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Sunday, 28 July 2019

Unexpected Items

You know how last time I talked about ideas and where they go to die? The reasons why they don't work?

Well, here's something I dwell on semi-regularly.

We've all been there. You get out of work, and you realise you have to get yourself something to eat for that night, and something for the morning before you go out and do it all again, oh and some toilet paper, and maybe a snack, so you trudge your way around your local shopping place.

You avoid the guys somehow drunk already that are trying to buy cigarettes. You grab your dinner, and dinner for tomorrow because you're smart like that. You circumnavigate the older folks who are double-stacked in an aisle because they're talking about something unrelated. There's the bog roll. There's the breakfast. Oh look, those things you like are on sale. Grab them too.

You check your mental shopping list. We got it, we got everything. All that's left to do is go pay.

And now you are presented with your choice.

Out of the eight checkouts, two of them have people sat at them, and one of those has the little thing out to indicate no more customers please - they're half an hour late going home already because nobody's come to relieve them - and then...

...and then you have these guys.


I will say up front that I use these things quite a lot.

One reason is that, when I am done for the day, my social batteries are empty. I kind of want to deal with people as little as possible. This may come across as arrogant or elitist, but it's more just... god, I am a stressy mess when I'm tired and in pain, and I don't know how anyone else deals with me. So it's at least halfway sparing someone else the bullshit of dealing with me.

"But John," I hear you cry, surrounding me in the street and pointing, always pointing. "But John - you're usually so very much on the side of the worker! How can you patronise these soulless bastard-machines!?"

I mean, I'm not gonna deny that they are annoying. Even when properly calibrated they kind of train you to do everything at their own pace and in their own way, otherwise they don't co-operate. Sometimes they don't co-operate because, well, they don't really want to. If they break, there's a good chance that you are waiting for days for repairs.

Unsurprisingly, given that they are generally annoying machines and also appear to be replacing actual workers, there's movements against using them. Campaigns to suggest not using them, ever. Lining up in a queue for as long as it takes - anything, rather than using those new-fangled robot overlords.

Here's the thing:

That ain't gonna work.

So... picture this. You walk into your local big ol' grocery store. Not like a Happy Shopper or a Spar or something - like a BIG place. In the US, think Wal*Fart. In the UK, think Tesco or something. You got it.

And there's... like 25 regular checkouts. 25. But only 12 of them have people at them. And there's about 24 self-service machines. But nobody's using those, because they stand in solidarity with the workers.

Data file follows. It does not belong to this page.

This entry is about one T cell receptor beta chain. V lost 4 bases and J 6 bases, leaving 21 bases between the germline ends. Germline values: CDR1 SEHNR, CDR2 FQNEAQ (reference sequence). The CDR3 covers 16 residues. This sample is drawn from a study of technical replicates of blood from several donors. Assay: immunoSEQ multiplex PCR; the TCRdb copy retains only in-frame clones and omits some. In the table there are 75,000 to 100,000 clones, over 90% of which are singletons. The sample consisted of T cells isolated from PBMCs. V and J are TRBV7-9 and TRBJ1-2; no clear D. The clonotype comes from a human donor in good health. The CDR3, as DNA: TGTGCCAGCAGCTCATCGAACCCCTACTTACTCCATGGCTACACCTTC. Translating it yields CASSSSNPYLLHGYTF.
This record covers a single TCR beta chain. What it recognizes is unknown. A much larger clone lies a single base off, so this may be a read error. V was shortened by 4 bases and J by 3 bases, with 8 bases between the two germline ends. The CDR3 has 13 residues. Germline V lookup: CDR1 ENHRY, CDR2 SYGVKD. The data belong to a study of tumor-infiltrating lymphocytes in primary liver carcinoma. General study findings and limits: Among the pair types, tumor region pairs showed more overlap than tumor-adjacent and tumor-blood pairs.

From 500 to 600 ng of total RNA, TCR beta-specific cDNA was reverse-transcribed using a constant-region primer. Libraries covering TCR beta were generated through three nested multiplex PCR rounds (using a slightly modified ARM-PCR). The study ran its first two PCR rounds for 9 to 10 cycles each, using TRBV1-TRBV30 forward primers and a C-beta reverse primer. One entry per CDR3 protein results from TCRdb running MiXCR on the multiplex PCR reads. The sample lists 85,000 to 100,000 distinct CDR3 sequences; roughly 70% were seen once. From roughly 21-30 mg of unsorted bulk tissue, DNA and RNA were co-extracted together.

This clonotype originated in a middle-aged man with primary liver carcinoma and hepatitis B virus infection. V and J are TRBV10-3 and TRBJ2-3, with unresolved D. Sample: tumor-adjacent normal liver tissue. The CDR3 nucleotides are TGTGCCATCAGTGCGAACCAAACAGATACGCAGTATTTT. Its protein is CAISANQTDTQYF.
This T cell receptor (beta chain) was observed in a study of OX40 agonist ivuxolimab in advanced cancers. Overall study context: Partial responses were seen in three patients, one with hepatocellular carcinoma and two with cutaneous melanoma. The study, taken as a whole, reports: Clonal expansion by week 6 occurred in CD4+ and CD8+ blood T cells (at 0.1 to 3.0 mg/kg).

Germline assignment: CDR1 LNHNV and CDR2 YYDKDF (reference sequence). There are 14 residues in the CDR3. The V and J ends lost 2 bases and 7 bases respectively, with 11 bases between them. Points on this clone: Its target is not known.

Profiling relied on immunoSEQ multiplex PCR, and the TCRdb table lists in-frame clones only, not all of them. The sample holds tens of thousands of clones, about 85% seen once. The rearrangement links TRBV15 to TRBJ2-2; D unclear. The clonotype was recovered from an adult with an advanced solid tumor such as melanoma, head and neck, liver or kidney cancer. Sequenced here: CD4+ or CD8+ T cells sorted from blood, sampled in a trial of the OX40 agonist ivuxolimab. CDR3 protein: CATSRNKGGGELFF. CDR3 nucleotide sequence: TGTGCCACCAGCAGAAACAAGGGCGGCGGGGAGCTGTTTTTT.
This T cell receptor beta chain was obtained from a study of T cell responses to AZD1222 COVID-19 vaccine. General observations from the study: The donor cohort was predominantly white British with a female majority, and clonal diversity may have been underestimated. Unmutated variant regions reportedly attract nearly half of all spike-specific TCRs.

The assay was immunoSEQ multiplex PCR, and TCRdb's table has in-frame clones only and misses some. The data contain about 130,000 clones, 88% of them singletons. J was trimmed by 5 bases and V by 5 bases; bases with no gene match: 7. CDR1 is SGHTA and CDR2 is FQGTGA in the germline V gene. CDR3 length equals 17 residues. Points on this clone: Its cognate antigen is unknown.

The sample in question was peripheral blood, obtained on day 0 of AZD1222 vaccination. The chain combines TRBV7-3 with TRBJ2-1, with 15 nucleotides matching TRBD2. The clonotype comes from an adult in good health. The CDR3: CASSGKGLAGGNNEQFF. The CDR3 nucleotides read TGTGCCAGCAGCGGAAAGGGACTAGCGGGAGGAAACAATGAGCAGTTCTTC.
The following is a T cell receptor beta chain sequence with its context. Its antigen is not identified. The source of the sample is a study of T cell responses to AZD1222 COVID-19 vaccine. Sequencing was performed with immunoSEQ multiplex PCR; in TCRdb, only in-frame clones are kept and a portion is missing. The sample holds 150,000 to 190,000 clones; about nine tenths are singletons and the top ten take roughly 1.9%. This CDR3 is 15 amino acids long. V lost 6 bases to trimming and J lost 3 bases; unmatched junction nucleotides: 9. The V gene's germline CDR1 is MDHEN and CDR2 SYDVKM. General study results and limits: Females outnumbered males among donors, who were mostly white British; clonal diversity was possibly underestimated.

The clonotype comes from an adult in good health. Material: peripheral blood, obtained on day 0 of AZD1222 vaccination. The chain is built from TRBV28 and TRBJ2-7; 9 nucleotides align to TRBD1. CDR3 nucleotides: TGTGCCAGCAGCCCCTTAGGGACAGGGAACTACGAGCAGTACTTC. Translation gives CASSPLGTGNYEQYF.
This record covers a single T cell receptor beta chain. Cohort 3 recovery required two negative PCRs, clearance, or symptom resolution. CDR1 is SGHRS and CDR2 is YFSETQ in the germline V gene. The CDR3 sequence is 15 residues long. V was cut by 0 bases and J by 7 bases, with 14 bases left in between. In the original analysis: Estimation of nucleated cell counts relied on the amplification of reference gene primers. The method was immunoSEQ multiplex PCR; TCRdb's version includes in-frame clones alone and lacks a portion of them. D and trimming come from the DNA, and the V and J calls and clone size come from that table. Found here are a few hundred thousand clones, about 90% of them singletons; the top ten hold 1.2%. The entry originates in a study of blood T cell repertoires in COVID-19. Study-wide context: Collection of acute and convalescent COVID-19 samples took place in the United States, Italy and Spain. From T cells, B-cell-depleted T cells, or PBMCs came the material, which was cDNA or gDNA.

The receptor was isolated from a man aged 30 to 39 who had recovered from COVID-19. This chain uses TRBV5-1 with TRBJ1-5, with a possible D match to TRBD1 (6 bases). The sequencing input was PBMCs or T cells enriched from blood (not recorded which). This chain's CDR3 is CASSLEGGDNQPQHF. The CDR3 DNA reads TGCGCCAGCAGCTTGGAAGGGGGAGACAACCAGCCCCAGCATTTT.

Except the number of checkouts - regular and self-service - is predicated on the store's average footfall. Guarantee you there's been analytics done and they have worked out how many or how few they need. They just happen to be low-balling the amount of staff available right now because nobody has any money so people are buying less so nobody has any money et cetera.

So the staff on the checkouts are having a hard time, now. Because everyone wants to use them, and that means people are waiting longer, which puts people in a bad mood, and it's no fun being rammed in the first place. But it's okay, right? It's all in solidarity with them. And it isn't the customer's fault they are being put in this position, it's management. Right? It's corporate.

Yeah, it is corporate. And guess what?

Corporate aren't gonna change their current policy when they've already paid the thousands upon thousands of pounds required to install those machines.

See, the current methodology behind dealing with problems at work is as follows:

1) Make staff bear the brunt of the hardship.
2) Failing that, pass the suffering on to the customers, as long as they still pay.
3) Don't piss off the shareholders.

We all want better rights for workers, because we are workers. We work for a living. We don't want to get treated like dirt just to make sure that the reduced amount of money coming into a business can still maintain management and shareholder income levels.

I'd like to think that direct action like customers not using self-service will work. I don't honestly think it will - not unless it is accompanied by a far more wide-ranging overall campaign.

Unionisation, for one. Get organised. Get legal representation. Get members of the public involved. Spread good information about the facts of the situation. Push for your peers to enter management if at all possible, to try and change the abiding culture. Vote for pro-worker political parties. Organise.

I know it's difficult - I know it takes longer than just using a different lane. I know it isn't as trendy or as funny as talking about how much we all hate self-service machines.

But it IS effective - and if you don't work at one of these stores, then I promise you, you know someone who does.

We're all just rats in a maze down here. Let's see if we can't spread out some of this cheese.

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